Former "The OC" actress Mischa Barton was granted two separate restraining orders versus two ex boyfriends, one of whom allegedly recorded himself and Barton engaged in sex acts and also allegedly took pictures of Barton while she was undressed. Barton was granted a temporary Cvil Harassment Restraining Order after learning that someone was offering to sell sexually explicit video or videos of Barton, and was demanding a minimum price of $500,000.
Corpus followed the public confrontation with texts to several people, promising "justice" for her former co-worker.
Barton obtained restraining orders against Jon Zacharias and Adam Shaw, described as former boyfriends of the actress. The orders, granted to Barton on Tuesday and obtained by TheWrap, state that Zacharias and Shaw "may not sell, distribute, give away or show any naked photos or videos of any type of Mischa Barton.
According to the orders, Barton began dating Zacharias in October, and during their "brief time together" he "recorded me having sex with him, taking a shower and took other naked pictures of me WITHOUT MY PERMISSION OR KNOWLEDGE. Jon is trying to sell those tapes without my permission for $500,000."
In California, while actual violence or threats of violence are common when civil harassment restraining orders are granted, other conditions justifying a restraining order can be present. A “course of conduct” that seriously alarms, annoys, or harasses a person and serves no legitimate purpose can be sufficient for a restraining order to be requested and eventually granted.
A civil harassment restraining order can last up to three years and can include stay away orders, orders prohibiting negative conduct, or any other type of conduct the court hearing the request deems appropriate. In this case, the restraining order prevented either of the two men restrained (the respondents) from selling or distributing the video in question or engaging in a similar act with similar types of media.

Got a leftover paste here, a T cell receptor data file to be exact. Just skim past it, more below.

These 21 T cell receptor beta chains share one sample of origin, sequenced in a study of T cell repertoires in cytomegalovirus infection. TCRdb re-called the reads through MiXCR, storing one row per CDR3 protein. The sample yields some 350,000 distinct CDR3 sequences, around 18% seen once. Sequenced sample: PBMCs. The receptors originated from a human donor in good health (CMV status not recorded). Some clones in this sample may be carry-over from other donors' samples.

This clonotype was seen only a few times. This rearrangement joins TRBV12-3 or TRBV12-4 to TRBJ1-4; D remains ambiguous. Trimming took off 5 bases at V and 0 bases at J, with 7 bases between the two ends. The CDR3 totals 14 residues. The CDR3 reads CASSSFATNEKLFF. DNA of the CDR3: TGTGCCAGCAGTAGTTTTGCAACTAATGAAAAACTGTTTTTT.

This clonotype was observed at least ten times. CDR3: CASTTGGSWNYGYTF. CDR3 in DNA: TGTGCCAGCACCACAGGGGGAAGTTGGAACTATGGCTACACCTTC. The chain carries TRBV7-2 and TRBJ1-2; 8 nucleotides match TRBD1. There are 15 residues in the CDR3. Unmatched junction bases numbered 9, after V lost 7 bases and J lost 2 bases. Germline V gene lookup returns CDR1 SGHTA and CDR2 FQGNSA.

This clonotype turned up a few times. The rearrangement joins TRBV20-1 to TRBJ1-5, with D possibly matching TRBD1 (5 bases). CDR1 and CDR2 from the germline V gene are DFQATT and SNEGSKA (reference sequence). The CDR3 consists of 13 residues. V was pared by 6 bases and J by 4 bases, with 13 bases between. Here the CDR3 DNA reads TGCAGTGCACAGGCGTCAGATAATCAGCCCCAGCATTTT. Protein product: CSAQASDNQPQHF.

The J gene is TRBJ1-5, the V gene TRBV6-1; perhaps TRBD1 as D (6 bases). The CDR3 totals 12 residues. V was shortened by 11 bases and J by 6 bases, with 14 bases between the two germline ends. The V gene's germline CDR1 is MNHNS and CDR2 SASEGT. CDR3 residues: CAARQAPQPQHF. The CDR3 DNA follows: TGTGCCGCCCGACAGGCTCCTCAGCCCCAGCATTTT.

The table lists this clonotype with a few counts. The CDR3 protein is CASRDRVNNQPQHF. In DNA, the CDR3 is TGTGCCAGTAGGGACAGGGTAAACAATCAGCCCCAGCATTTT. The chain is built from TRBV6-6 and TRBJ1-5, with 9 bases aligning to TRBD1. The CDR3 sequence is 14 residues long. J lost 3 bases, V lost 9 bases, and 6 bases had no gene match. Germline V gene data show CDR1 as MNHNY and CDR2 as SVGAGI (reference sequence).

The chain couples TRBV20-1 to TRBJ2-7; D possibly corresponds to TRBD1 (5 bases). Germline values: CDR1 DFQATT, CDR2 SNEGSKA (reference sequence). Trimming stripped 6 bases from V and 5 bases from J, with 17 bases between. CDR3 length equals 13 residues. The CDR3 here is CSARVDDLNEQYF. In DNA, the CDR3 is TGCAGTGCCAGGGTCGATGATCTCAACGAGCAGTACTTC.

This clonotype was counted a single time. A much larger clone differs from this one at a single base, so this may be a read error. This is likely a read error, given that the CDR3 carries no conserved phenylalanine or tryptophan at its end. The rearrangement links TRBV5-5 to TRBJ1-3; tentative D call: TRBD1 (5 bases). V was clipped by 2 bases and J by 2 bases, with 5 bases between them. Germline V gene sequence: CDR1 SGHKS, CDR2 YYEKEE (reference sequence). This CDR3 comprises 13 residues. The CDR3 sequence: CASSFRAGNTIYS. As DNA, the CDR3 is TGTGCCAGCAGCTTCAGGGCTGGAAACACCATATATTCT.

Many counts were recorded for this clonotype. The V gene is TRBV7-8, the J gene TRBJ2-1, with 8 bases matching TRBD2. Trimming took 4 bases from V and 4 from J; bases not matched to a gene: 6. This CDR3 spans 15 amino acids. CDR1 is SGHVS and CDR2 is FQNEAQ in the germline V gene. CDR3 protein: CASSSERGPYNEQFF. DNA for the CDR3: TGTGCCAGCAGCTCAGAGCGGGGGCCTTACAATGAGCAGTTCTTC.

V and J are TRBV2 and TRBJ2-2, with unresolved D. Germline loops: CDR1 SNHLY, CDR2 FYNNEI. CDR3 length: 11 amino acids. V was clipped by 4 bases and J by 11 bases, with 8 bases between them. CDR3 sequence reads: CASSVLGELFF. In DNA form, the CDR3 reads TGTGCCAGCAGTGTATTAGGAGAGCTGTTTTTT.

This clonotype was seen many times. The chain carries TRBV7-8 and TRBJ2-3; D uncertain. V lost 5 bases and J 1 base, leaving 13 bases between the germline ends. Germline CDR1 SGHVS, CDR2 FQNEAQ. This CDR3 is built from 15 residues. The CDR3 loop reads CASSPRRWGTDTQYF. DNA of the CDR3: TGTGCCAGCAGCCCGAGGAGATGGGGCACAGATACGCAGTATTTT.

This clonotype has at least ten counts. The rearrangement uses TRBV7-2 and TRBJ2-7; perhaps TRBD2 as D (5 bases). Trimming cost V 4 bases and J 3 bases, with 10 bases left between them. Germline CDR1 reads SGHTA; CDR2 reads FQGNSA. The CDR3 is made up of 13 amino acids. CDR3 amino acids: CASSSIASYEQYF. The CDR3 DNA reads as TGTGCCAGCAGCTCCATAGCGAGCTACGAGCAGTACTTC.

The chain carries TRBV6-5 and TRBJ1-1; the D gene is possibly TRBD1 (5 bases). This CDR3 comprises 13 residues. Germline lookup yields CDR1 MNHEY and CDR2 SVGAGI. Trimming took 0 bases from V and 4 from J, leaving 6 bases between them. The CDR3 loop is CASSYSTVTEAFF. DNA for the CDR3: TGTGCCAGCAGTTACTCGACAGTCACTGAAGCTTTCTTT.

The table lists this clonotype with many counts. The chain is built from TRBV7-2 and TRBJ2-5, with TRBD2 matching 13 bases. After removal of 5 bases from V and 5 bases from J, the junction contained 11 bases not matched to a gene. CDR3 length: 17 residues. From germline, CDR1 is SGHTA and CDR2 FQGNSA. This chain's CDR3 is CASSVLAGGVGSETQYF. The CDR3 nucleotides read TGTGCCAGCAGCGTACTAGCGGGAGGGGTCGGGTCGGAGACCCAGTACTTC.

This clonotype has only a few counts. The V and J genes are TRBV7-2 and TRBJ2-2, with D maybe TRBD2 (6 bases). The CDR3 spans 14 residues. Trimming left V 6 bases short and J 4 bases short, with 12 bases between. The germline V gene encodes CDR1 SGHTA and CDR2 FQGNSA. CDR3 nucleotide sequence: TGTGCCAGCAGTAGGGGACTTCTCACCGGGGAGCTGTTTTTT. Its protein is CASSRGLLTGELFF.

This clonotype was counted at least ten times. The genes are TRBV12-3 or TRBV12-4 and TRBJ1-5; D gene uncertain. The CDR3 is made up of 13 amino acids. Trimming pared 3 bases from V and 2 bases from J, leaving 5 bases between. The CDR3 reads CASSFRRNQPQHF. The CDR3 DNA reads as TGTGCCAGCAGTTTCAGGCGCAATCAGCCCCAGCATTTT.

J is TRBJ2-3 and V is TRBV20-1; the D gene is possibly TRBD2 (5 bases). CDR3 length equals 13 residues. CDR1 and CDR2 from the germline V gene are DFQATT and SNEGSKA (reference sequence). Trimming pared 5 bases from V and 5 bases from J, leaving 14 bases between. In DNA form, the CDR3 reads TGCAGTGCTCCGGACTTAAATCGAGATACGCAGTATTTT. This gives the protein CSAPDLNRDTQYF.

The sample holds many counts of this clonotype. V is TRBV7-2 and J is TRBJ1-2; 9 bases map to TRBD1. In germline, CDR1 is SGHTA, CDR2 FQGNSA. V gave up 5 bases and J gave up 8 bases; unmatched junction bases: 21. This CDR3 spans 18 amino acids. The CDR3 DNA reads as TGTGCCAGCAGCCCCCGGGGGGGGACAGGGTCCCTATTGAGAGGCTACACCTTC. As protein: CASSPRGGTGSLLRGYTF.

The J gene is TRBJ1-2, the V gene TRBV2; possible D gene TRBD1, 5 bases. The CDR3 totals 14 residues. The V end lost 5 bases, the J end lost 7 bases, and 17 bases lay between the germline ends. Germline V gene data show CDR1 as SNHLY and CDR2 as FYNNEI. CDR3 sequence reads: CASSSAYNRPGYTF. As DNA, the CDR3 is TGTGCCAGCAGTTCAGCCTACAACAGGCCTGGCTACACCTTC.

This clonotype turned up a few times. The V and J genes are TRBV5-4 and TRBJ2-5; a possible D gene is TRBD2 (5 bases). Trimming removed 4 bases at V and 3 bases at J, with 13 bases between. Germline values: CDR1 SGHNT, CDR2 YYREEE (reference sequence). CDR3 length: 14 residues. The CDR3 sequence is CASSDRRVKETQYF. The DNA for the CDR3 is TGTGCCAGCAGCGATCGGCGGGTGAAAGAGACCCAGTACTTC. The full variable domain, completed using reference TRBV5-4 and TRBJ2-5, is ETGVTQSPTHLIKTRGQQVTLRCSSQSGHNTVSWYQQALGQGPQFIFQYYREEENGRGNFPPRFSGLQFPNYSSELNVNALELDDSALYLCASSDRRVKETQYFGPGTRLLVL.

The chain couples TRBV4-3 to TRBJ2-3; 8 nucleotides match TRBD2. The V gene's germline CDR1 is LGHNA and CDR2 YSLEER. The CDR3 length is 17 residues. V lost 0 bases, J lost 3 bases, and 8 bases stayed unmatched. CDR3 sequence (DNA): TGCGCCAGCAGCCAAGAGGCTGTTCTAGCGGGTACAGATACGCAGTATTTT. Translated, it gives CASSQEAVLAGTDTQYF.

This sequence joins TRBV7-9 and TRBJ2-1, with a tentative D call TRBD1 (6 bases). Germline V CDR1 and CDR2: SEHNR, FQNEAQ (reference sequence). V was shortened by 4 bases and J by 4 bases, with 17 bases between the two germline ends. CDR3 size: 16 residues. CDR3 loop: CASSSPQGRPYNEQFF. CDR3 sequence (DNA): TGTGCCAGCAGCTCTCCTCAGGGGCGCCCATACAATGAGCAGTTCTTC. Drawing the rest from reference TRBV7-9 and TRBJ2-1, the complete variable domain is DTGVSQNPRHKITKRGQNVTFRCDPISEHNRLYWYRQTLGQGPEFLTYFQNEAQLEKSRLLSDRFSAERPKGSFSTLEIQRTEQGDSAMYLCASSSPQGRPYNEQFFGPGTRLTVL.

This type of restraining order is slightly different than most orders in that it did not restrict the behavior (other than that related to the video or videos) or locations that the restrained men can engage in or go to. Penalties for violating civil harassment restraining orders, assuming no injury occurs, can include up to five years summary probation, and in certain situations, can lead to up to one year in county jail. If a respondent to a restraining order has previously been convicted in criminal court for a separate violation, he or she can be charged with a felony if injuries occur during the course of the restraining order violation. A felony can carry a sentence of up to three years in state prison, along with an inability to ever have the felony conviction expunged from the defendant's record (if he or she in fact did serve time in state prison).
Other types of restraining orders can include domestic violence restraining orders, elder abuse restraining orders, and workplace violence restraining orders. A violation of any of these types of orders carry penalties in line with those discussed above. Avoiding a restraining order is the best way to avoid being charged with a restraining order violation.